Barnette, a self-described former dog breeder, had another position in Seattle. She was Legislative Representative for the American Kennel Club (AKC), which, she told the press, meant merely hitting the “forward key” when the world’s largest purebred dog-breeding registry sent her issues to oppose or support.
Brenda Barnette was beleaguered by labor issues at Seattle HS, according to an Oct. 20, 2009, media release by the Animal Control Officers’ Guild (ACOG), “The SHS with around 70 staff has had over 60 employees turnover in the last 18 months, this is over 75%! Staff fears this is not just the nature of the job but from a complete lack of attention to training, employee retention and morale by management leading to a lack of continuity in care of animals.”
On Oct. 10, 2010, GM Barnette announced to her employees (via the internal message board) that after an extensive interview process that included answering three essay questions in advance, answering two question at the interview, and an in-person interview, she had decided to hire outsider Mark Salazar as the Director of Field Operations (DFO) in charge of law-enforcement and field services. Barnette explained in the post, “My job, as your General Manager, is to lead and leaders do not always get to make popular choices….”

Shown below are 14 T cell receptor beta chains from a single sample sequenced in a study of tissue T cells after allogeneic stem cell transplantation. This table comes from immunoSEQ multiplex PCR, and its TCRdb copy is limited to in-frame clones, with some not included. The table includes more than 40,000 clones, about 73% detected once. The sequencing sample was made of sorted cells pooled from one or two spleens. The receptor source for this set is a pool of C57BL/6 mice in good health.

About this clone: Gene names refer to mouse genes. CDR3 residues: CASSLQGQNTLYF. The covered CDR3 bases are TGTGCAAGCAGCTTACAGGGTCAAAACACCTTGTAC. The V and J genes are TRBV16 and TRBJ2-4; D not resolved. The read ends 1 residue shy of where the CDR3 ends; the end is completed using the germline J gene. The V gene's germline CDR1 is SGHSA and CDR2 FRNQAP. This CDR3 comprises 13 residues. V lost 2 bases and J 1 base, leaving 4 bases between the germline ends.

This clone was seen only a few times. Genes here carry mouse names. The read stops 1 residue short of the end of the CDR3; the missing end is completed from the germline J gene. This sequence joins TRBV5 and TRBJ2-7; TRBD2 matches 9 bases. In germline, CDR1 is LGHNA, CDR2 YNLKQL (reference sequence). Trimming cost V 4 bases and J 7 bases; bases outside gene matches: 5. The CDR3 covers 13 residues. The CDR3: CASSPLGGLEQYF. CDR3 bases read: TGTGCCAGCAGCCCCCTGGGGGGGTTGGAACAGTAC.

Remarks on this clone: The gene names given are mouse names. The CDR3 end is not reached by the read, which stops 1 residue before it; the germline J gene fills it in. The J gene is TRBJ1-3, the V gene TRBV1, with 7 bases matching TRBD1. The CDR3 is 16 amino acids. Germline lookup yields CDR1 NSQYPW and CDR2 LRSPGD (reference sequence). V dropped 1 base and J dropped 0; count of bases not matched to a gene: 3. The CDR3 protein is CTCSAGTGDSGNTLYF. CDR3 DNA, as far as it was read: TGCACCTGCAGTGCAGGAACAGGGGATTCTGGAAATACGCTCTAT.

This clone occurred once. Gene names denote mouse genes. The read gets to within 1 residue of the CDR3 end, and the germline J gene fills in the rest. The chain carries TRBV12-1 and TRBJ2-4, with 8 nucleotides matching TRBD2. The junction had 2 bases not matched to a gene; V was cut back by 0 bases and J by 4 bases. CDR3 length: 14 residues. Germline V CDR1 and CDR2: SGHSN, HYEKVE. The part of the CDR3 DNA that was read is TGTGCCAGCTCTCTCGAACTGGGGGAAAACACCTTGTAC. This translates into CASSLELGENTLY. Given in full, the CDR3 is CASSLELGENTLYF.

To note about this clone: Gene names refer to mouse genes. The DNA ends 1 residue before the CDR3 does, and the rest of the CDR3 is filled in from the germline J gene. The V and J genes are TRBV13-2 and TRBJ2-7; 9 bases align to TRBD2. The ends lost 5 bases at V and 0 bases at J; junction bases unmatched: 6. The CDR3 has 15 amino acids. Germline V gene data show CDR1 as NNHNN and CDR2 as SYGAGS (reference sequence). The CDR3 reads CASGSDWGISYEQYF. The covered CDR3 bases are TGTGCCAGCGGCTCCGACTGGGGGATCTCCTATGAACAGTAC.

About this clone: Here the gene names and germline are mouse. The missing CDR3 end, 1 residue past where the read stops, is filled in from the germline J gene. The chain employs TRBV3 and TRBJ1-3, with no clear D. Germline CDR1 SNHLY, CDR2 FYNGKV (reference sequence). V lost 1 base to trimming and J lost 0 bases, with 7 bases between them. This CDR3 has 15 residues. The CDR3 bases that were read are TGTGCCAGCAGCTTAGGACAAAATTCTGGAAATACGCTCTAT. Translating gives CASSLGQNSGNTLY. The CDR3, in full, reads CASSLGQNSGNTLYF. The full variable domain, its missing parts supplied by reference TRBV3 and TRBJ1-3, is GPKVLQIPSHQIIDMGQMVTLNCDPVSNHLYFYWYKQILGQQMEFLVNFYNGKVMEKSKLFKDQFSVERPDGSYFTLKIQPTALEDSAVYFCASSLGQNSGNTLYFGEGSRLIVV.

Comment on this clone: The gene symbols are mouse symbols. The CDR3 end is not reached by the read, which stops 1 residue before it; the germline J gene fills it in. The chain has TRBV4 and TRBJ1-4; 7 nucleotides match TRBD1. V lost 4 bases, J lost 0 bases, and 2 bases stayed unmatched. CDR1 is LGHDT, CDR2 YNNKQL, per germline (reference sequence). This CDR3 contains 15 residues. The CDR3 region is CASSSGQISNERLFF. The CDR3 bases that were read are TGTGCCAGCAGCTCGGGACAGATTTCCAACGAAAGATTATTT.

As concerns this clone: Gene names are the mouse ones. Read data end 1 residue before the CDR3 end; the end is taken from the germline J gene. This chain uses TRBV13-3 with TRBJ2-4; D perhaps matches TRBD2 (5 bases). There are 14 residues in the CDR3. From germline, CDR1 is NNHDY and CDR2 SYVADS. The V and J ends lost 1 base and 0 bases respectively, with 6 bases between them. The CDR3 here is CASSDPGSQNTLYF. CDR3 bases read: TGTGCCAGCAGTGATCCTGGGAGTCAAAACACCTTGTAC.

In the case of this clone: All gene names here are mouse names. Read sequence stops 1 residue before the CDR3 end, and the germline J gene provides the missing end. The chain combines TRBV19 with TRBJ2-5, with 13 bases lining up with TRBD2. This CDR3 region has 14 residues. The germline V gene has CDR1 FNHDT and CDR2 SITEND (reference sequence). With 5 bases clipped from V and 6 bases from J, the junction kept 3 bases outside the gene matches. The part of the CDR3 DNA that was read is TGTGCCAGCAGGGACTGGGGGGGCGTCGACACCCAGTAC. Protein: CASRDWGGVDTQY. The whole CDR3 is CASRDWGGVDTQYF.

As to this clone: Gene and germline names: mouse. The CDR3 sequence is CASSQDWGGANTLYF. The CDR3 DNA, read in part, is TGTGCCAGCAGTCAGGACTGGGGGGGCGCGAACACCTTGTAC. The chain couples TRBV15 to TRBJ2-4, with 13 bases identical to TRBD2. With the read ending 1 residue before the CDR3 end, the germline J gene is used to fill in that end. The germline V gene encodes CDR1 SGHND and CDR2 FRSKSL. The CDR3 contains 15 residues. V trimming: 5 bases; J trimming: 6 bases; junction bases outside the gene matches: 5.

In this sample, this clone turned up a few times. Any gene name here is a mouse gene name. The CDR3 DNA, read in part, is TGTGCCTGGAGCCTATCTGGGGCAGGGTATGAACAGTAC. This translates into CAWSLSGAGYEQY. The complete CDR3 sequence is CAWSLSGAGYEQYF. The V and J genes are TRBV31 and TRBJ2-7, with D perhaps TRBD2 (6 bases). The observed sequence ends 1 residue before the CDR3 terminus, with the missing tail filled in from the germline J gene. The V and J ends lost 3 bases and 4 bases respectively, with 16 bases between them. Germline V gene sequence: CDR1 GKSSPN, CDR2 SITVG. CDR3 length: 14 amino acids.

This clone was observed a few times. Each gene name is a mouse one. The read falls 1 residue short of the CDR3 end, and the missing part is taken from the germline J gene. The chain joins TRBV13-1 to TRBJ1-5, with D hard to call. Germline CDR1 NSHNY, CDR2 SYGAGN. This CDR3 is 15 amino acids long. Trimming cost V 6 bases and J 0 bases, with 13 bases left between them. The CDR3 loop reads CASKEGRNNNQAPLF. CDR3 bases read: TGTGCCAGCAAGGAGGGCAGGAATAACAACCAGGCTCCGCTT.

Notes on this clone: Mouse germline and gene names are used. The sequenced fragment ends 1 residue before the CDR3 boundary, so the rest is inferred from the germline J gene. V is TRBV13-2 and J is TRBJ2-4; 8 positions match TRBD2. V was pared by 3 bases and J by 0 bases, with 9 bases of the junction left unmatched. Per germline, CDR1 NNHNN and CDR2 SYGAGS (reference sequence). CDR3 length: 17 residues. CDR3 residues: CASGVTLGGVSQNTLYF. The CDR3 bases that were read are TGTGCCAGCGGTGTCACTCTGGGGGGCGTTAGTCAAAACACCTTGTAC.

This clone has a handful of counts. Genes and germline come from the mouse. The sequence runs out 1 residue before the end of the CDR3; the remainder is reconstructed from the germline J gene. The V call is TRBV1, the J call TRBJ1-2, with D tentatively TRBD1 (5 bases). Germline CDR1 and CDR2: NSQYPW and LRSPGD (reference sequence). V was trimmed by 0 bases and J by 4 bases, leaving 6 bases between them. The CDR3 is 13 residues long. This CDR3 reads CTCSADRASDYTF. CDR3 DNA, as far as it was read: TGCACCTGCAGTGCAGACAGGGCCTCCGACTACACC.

So, what was so special about Mark Salazar that would cause new GM Barnette to emphasize her “leadership” in hiring him, and bypass many experienced, fully qualified officers already managing field operations? (Although he is called “Commander,” for some undisclosed reason, Salazar has reportedly never worn a badge at LAAS.)
Here’s Mark Salazar’s public management record before joining LAAS:
A January 7, 2016, article in the Press Enterprise reports a new lawsuit: RIVERSIDE: City Workers Allege Harassment. This article reviews a similar suit filed against Mark Salazar in 2008 in great detail, stating:
“It’s not the first lawsuit to allege harassment and other impropriety in the city’s code enforcement department. In 2008, five former employees sued the city and former code enforcement manager Mark Salazar, who they said harassed and discriminated against them based on age, sex and disabilities. (Emph. added)
“In those cases, workers alleged Salazar inappropriately touched them, made sexual and insulting comments to employees and retaliated when they complained, including sending three of them to work out of a dirty, dangerous metal shed in the city yard.
“A suit filed in March 2008 by Mary Furfaro, Todd Solomon and Steve Livings was settled in 2010. Livings, who had been fired, was reinstated to his job with back pay.”
Now, let’s look back at what was published about Mark Salazar in 2008.
Mark Salazar was verified as the code enforcement supervisor named in the following lawsuit: